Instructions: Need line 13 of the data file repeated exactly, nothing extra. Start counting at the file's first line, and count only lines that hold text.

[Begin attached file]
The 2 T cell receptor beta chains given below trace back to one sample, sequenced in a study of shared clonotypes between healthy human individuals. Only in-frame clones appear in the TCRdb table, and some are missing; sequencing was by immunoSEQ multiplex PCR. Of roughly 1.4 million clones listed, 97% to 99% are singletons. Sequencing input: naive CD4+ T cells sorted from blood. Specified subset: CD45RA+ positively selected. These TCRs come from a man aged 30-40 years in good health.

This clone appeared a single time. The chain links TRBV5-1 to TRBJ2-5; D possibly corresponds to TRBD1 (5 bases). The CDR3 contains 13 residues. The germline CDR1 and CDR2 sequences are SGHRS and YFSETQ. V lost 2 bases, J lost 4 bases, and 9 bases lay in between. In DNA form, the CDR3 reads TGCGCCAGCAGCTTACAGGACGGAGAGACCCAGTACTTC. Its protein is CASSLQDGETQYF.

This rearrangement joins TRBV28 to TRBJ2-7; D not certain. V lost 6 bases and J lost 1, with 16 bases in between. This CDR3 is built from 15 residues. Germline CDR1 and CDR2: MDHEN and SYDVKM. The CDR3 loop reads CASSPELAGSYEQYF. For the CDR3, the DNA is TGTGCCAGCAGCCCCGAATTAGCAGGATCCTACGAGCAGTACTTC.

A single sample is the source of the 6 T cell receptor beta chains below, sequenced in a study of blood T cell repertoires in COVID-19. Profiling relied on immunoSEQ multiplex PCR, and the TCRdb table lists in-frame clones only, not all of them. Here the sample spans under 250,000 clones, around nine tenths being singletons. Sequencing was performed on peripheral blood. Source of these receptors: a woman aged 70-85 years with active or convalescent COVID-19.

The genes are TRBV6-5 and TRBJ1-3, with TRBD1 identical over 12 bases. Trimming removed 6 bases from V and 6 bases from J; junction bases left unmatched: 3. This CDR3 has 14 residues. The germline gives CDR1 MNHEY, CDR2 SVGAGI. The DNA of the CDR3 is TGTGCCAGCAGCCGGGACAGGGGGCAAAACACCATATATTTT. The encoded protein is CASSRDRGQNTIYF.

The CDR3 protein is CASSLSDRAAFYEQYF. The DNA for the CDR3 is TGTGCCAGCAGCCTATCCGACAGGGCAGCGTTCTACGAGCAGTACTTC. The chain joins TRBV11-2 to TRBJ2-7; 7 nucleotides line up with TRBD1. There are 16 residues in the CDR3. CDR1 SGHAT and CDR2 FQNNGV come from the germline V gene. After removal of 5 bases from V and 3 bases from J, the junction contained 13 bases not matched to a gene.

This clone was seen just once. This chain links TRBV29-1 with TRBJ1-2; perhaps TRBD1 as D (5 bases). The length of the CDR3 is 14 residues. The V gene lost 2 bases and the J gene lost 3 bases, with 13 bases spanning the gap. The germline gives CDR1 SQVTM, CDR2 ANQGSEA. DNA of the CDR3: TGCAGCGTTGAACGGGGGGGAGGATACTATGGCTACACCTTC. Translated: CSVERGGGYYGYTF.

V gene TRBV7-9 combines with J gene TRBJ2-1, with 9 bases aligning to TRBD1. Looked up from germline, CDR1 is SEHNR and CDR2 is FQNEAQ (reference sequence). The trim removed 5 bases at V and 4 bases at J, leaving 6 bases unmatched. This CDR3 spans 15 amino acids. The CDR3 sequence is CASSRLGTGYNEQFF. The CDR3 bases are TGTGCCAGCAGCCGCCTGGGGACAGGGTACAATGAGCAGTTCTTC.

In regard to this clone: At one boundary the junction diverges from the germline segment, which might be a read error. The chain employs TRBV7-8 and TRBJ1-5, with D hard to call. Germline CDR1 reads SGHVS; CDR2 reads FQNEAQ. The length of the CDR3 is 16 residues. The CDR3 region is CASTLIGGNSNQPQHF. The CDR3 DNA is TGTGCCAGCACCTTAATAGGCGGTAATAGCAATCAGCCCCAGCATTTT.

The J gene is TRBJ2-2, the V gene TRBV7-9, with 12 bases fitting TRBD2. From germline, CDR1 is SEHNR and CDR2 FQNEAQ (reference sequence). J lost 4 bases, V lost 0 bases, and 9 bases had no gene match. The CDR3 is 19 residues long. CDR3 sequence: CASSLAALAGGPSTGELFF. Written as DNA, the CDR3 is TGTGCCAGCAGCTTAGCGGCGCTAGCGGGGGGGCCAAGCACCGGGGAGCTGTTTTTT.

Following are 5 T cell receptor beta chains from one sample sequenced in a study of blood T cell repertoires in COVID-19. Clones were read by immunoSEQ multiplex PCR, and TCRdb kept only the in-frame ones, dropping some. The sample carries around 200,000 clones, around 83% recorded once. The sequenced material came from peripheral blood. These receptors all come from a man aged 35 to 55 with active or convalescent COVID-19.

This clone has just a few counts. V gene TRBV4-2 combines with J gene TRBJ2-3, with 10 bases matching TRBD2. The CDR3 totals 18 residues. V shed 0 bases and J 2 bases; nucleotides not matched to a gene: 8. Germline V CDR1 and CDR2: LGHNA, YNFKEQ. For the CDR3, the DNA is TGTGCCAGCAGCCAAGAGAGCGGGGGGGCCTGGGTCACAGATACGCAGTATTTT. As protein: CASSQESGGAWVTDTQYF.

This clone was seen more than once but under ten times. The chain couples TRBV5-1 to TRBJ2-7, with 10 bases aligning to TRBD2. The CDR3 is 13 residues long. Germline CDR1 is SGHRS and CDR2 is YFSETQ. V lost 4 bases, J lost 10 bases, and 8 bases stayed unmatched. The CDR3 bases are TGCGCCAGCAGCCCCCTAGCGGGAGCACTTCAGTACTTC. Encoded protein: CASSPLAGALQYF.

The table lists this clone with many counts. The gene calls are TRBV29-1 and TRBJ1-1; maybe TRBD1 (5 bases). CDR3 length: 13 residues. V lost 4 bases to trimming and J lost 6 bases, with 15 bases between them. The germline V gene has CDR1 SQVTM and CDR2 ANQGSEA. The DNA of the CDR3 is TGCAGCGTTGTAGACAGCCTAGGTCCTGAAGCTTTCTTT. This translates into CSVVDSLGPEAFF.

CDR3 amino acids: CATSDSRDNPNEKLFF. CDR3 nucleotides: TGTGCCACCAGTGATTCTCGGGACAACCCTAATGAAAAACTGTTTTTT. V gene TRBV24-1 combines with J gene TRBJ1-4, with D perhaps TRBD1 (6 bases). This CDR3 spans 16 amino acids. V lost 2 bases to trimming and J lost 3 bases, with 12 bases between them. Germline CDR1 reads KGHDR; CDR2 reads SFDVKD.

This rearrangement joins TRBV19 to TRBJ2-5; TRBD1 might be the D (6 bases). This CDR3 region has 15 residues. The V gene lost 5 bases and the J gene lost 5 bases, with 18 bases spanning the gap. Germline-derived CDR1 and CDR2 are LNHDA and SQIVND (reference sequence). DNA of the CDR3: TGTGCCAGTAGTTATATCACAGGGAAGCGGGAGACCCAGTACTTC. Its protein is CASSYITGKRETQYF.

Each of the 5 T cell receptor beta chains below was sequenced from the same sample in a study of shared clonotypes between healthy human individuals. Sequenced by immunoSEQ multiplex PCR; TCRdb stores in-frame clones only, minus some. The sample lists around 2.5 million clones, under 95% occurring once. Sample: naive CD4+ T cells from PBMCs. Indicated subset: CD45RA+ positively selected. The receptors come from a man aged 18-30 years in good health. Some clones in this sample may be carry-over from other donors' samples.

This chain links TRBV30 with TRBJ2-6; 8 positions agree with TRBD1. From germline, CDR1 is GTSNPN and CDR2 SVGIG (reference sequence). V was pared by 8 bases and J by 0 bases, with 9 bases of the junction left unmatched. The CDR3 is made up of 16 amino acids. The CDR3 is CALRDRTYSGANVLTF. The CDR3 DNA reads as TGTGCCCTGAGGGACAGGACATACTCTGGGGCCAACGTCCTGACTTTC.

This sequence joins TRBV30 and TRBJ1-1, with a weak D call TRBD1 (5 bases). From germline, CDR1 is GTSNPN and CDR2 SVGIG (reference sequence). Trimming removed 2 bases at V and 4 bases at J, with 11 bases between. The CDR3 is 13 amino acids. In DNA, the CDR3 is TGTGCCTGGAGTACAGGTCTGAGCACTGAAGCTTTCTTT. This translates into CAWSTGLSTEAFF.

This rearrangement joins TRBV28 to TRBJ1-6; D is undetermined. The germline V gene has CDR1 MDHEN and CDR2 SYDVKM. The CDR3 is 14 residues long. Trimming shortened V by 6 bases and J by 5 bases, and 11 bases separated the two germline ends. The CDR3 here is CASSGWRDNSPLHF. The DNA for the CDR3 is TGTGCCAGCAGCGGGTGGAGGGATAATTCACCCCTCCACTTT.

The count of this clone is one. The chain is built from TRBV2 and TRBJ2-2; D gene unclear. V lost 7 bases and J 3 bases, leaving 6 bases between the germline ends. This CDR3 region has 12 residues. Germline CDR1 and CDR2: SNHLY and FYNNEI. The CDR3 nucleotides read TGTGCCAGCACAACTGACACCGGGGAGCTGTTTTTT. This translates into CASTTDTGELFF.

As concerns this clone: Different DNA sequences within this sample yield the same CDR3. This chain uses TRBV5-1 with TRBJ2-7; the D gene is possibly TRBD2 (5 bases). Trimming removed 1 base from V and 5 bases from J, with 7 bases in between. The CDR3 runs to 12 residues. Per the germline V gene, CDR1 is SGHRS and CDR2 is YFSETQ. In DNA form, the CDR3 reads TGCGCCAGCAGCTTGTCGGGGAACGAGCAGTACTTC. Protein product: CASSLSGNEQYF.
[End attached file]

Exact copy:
This clone was seen more than once but under ten times. The chain couples TRBV5-1 to TRBJ2-7, with 10 bases aligning to TRBD2. The CDR3 is 13 residues long. Germline CDR1 is SGHRS and CDR2 is YFSETQ. V lost 4 bases, J lost 10 bases, and 8 bases stayed unmatched. The CDR3 bases are TGCGCCAGCAGCCCCCTAGCGGGAGCACTTCAGTACTTC. Encoded protein: CASSPLAGALQYF.